When you are dreaming of your next high-end milled putter, Argolf might not be the first name that pops into your head. Argolf is a French company founded in 2010 by a couple of aeronautical industrialists and a golf professional. By combining the expertise from both sites, Argolf has created a line of milled putters that not only look like art but with performance that rivals more well-known brands.
Mordred is a large mallet that boasts a very low center of gravity and super high MOI. Milled out of a solid block of aerospace-grade 7175 aluminum, the design is influenced by the aerodynamic lines from F1 race cars. The face features Argolf’s C-Claw technology that produces a more consistent forward roll without skidding. The Mordred is finished off with a single orange site line, a black PVD shaft, and a Pure midsize grip.
When you open the box, you are greeted with a nice grey and orange head cover that feels high quality and durable. Headcover removed, you will say hello to one of the larger mallet putters you have ever tried. The finish is a matte dark gray that eliminates glare and contrasts well with the orange paint fill. Traditionally high end milled putters have milling lines on most of the head and ARGOLF hid most of those in this head. The milling lines and marks are still visible on the rounded sections, but any flat surface is perfectly smooth. From what I have been told by machinists, it is more expensive to remove those lines and marks.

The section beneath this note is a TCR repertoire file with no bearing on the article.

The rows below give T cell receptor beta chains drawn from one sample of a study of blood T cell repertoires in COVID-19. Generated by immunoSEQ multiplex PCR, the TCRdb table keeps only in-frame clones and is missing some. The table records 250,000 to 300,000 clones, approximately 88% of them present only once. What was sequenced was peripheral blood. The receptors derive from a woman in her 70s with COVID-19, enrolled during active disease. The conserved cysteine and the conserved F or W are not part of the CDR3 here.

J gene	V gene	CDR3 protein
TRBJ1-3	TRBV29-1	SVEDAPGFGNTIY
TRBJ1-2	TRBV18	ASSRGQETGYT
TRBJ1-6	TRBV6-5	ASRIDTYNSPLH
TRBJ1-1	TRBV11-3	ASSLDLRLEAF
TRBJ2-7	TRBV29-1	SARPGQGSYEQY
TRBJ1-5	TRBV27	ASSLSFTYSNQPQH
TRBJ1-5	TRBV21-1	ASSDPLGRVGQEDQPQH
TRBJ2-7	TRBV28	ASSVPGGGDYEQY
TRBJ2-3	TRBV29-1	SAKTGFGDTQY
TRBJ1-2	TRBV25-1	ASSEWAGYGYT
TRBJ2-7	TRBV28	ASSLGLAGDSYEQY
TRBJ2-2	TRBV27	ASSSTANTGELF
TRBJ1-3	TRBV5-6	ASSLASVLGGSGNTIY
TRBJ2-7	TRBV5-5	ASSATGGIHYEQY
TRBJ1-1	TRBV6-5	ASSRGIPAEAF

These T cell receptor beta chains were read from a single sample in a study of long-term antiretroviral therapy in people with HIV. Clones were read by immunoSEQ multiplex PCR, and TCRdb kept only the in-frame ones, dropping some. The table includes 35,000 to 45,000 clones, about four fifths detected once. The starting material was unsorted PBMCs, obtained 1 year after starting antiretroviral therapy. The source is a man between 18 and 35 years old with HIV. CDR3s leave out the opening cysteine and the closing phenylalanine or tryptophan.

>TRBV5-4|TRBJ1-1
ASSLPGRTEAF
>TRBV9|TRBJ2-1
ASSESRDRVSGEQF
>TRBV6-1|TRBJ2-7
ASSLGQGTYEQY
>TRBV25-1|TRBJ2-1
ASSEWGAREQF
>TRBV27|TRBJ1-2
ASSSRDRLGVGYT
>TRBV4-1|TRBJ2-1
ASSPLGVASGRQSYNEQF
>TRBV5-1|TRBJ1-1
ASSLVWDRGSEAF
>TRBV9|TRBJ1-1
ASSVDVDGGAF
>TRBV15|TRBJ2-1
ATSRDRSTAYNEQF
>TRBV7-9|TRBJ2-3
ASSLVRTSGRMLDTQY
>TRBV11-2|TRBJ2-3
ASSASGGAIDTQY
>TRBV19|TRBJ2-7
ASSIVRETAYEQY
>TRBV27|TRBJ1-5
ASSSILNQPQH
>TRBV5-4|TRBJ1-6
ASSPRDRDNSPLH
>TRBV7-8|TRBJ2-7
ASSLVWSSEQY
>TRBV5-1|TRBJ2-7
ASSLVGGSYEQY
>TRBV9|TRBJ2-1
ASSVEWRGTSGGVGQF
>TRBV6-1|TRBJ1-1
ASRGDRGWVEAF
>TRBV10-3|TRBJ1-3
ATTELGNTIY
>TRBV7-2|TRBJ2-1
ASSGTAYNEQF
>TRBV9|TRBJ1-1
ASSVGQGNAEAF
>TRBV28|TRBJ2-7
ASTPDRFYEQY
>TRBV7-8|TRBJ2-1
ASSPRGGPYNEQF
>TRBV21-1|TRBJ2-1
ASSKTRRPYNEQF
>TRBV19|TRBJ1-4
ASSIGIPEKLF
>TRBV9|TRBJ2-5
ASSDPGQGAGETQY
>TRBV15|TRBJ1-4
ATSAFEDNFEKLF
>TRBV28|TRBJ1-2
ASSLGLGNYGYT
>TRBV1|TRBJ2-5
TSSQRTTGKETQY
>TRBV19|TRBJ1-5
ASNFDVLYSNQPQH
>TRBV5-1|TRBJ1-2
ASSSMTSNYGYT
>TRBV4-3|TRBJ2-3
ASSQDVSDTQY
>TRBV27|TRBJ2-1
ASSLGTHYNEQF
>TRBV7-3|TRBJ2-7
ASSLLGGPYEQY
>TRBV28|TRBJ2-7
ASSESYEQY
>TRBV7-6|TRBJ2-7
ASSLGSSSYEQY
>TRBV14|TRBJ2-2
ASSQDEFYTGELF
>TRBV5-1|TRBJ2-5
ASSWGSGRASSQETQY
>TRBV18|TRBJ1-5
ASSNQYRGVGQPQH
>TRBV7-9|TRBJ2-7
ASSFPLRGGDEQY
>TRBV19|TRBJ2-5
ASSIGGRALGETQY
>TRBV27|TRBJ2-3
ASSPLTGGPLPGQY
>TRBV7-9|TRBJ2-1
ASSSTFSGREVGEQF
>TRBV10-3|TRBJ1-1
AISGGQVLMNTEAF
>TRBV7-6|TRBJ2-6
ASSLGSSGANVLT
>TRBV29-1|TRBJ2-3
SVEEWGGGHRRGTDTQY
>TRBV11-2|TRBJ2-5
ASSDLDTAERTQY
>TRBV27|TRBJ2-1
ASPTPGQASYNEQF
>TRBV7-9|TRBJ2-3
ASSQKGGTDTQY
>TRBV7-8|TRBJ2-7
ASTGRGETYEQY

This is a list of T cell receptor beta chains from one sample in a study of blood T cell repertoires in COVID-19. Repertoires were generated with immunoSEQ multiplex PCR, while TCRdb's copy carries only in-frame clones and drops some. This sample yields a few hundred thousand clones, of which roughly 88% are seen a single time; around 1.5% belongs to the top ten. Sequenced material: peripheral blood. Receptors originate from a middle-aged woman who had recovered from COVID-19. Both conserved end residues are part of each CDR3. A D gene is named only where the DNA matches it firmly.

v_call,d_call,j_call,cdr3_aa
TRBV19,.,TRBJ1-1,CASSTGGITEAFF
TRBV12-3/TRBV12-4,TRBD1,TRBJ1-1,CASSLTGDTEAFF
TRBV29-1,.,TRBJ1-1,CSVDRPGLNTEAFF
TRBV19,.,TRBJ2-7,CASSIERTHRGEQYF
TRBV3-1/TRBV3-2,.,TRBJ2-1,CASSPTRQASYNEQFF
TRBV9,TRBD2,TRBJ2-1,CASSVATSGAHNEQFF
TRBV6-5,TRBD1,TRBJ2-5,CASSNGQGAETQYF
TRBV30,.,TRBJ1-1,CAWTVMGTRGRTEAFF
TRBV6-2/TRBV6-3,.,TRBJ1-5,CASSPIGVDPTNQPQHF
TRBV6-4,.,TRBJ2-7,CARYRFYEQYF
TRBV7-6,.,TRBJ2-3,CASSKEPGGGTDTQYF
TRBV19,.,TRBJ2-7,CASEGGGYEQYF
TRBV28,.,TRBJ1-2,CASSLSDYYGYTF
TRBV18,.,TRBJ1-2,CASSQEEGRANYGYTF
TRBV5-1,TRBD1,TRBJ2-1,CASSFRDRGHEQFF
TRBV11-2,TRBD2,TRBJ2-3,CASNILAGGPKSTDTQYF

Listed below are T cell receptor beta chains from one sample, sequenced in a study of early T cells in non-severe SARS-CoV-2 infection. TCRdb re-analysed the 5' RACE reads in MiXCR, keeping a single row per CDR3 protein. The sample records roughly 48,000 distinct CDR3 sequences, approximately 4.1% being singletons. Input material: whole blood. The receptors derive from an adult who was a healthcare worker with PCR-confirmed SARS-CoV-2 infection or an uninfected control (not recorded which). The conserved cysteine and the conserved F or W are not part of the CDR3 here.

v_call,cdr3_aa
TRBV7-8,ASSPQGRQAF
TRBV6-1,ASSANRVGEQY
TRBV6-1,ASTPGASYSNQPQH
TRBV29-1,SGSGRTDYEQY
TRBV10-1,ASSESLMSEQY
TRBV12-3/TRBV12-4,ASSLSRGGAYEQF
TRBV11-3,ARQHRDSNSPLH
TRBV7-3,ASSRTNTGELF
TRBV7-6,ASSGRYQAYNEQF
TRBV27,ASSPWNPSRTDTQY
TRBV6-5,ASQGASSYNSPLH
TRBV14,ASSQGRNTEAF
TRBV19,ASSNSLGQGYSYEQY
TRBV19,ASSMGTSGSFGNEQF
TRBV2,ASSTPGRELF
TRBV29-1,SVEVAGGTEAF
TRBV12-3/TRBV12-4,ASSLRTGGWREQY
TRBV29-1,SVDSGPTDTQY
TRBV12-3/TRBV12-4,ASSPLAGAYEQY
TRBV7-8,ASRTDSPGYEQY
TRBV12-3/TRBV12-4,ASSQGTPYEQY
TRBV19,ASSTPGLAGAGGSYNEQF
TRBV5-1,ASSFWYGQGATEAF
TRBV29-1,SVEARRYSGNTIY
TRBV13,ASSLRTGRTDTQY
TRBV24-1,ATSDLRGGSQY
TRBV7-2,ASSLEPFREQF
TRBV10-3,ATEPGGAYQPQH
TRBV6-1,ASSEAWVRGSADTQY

Any mallet putter that boasts high MOI, the style is going to be love or hate. At first, I was taken back by how busy the Mordred is, but out on the course, those flowing lines melt away. Not once was I distracted by them while lining up a putt. Size is going to take some getting used to as it just frames the ball different than any other mallet I have tried.